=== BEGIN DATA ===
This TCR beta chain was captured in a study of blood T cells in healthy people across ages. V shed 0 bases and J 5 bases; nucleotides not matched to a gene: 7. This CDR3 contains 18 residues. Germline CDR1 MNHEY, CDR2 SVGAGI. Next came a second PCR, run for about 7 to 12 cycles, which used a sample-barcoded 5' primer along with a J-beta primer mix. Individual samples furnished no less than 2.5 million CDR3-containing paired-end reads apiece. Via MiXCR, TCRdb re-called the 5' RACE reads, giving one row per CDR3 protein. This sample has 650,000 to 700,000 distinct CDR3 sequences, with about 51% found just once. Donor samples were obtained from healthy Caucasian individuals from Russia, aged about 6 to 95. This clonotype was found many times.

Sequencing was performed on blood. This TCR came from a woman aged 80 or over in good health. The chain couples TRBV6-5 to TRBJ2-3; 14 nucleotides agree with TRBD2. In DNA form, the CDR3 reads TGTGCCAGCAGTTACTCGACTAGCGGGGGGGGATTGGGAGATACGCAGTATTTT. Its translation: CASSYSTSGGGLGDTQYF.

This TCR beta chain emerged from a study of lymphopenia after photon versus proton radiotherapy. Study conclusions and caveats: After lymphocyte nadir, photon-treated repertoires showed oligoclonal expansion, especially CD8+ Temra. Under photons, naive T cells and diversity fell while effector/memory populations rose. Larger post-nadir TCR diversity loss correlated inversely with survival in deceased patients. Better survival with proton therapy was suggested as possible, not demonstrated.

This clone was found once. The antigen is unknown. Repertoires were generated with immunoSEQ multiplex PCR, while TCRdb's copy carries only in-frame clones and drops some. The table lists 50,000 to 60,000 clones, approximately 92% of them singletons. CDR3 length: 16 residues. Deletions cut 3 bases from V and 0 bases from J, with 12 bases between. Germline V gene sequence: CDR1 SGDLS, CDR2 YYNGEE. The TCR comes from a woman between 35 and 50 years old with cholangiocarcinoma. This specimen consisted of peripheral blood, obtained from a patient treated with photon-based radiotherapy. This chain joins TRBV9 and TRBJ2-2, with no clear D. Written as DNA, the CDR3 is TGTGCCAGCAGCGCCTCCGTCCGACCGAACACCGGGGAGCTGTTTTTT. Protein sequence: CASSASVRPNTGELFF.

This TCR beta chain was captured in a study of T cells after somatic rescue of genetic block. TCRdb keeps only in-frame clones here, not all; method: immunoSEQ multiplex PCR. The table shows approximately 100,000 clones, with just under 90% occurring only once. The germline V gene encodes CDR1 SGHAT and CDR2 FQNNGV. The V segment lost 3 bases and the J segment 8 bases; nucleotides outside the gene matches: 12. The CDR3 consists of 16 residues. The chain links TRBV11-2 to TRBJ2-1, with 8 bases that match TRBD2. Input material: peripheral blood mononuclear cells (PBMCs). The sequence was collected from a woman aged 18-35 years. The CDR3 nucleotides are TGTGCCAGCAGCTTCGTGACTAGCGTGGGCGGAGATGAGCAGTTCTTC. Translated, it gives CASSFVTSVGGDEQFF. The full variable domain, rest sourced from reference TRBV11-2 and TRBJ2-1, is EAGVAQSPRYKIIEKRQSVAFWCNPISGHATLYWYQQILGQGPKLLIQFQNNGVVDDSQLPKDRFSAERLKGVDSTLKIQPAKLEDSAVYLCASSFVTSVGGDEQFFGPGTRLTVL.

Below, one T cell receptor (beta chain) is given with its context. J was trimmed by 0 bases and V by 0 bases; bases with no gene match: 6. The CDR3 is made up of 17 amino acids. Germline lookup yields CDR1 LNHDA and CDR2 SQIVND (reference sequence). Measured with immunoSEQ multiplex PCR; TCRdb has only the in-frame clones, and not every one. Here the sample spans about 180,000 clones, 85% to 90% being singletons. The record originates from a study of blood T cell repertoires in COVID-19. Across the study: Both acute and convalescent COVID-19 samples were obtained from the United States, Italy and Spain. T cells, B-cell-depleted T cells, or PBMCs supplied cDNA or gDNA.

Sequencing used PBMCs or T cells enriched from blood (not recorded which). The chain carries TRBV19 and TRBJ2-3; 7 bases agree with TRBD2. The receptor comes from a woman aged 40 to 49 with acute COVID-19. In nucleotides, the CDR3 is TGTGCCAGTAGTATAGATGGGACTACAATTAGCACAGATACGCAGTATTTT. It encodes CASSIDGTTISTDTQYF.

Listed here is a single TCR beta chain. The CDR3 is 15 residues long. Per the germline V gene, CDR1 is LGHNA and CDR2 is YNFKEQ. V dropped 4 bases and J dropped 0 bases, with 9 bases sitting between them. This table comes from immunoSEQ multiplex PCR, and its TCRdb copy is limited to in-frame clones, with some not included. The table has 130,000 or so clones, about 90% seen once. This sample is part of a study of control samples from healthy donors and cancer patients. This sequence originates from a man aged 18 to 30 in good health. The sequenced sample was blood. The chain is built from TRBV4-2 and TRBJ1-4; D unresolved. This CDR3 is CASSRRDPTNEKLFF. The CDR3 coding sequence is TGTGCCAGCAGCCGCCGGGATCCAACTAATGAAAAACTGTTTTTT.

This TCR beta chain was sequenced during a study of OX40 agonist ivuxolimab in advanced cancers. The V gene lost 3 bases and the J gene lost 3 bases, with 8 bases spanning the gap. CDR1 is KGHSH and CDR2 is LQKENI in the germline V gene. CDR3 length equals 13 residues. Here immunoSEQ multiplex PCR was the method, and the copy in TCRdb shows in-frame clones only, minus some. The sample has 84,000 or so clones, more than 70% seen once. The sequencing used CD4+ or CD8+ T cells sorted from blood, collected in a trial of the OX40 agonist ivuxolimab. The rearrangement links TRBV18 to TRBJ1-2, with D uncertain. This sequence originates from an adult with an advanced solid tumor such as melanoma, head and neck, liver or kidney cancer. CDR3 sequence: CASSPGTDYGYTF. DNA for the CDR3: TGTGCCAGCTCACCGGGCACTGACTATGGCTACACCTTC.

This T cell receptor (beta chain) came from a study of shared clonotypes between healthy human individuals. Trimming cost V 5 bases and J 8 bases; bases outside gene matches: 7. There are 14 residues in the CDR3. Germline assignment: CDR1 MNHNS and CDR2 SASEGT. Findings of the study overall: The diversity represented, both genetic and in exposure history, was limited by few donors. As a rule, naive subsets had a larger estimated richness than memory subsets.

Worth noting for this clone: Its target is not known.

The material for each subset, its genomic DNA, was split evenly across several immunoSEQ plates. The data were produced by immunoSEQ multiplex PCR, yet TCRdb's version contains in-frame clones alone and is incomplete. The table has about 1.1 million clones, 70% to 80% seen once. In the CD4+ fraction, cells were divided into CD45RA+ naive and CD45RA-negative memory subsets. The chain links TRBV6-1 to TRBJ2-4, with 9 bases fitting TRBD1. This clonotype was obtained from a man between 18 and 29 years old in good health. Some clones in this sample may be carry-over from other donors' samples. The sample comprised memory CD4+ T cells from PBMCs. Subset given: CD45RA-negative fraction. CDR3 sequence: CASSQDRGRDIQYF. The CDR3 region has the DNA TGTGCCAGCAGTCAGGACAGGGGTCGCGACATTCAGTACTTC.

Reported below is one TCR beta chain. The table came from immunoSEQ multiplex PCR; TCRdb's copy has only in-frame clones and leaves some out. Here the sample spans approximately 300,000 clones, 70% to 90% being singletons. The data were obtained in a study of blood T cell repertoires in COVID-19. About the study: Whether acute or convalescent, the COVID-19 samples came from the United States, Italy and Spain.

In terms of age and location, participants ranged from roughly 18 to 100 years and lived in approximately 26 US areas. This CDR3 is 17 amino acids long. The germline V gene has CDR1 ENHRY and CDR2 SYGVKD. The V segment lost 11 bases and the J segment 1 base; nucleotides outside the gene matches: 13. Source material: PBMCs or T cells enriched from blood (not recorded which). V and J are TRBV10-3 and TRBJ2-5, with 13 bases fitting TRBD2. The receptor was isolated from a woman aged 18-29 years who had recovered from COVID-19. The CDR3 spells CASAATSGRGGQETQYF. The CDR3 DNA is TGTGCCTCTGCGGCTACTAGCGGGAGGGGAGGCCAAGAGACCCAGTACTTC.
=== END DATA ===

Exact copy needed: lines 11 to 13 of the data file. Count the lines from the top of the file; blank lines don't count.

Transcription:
Worth noting for this clone: Its target is not known.

The material for each subset, its genomic DNA, was split evenly across several immunoSEQ plates. The data were produced by immunoSEQ multiplex PCR, yet TCRdb's version contains in-frame clones alone and is incomplete. The table has about 1.1 million clones, 70% to 80% seen once. In the CD4+ fraction, cells were divided into CD45RA+ naive and CD45RA-negative memory subsets. The chain links TRBV6-1 to TRBJ2-4, with 9 bases fitting TRBD1. This clonotype was obtained from a man between 18 and 29 years old in good health. Some clones in this sample may be carry-over from other donors' samples. The sample comprised memory CD4+ T cells from PBMCs. Subset given: CD45RA-negative fraction. CDR3 sequence: CASSQDRGRDIQYF. The CDR3 region has the DNA TGTGCCAGCAGTCAGGACAGGGGTCGCGACATTCAGTACTTC.

Reported below is one TCR beta chain. The table came from immunoSEQ multiplex PCR; TCRdb's copy has only in-frame clones and leaves some out. Here the sample spans approximately 300,000 clones, 70% to 90% being singletons. The data were obtained in a study of blood T cell repertoires in COVID-19. About the study: Whether acute or convalescent, the COVID-19 samples came from the United States, Italy and Spain.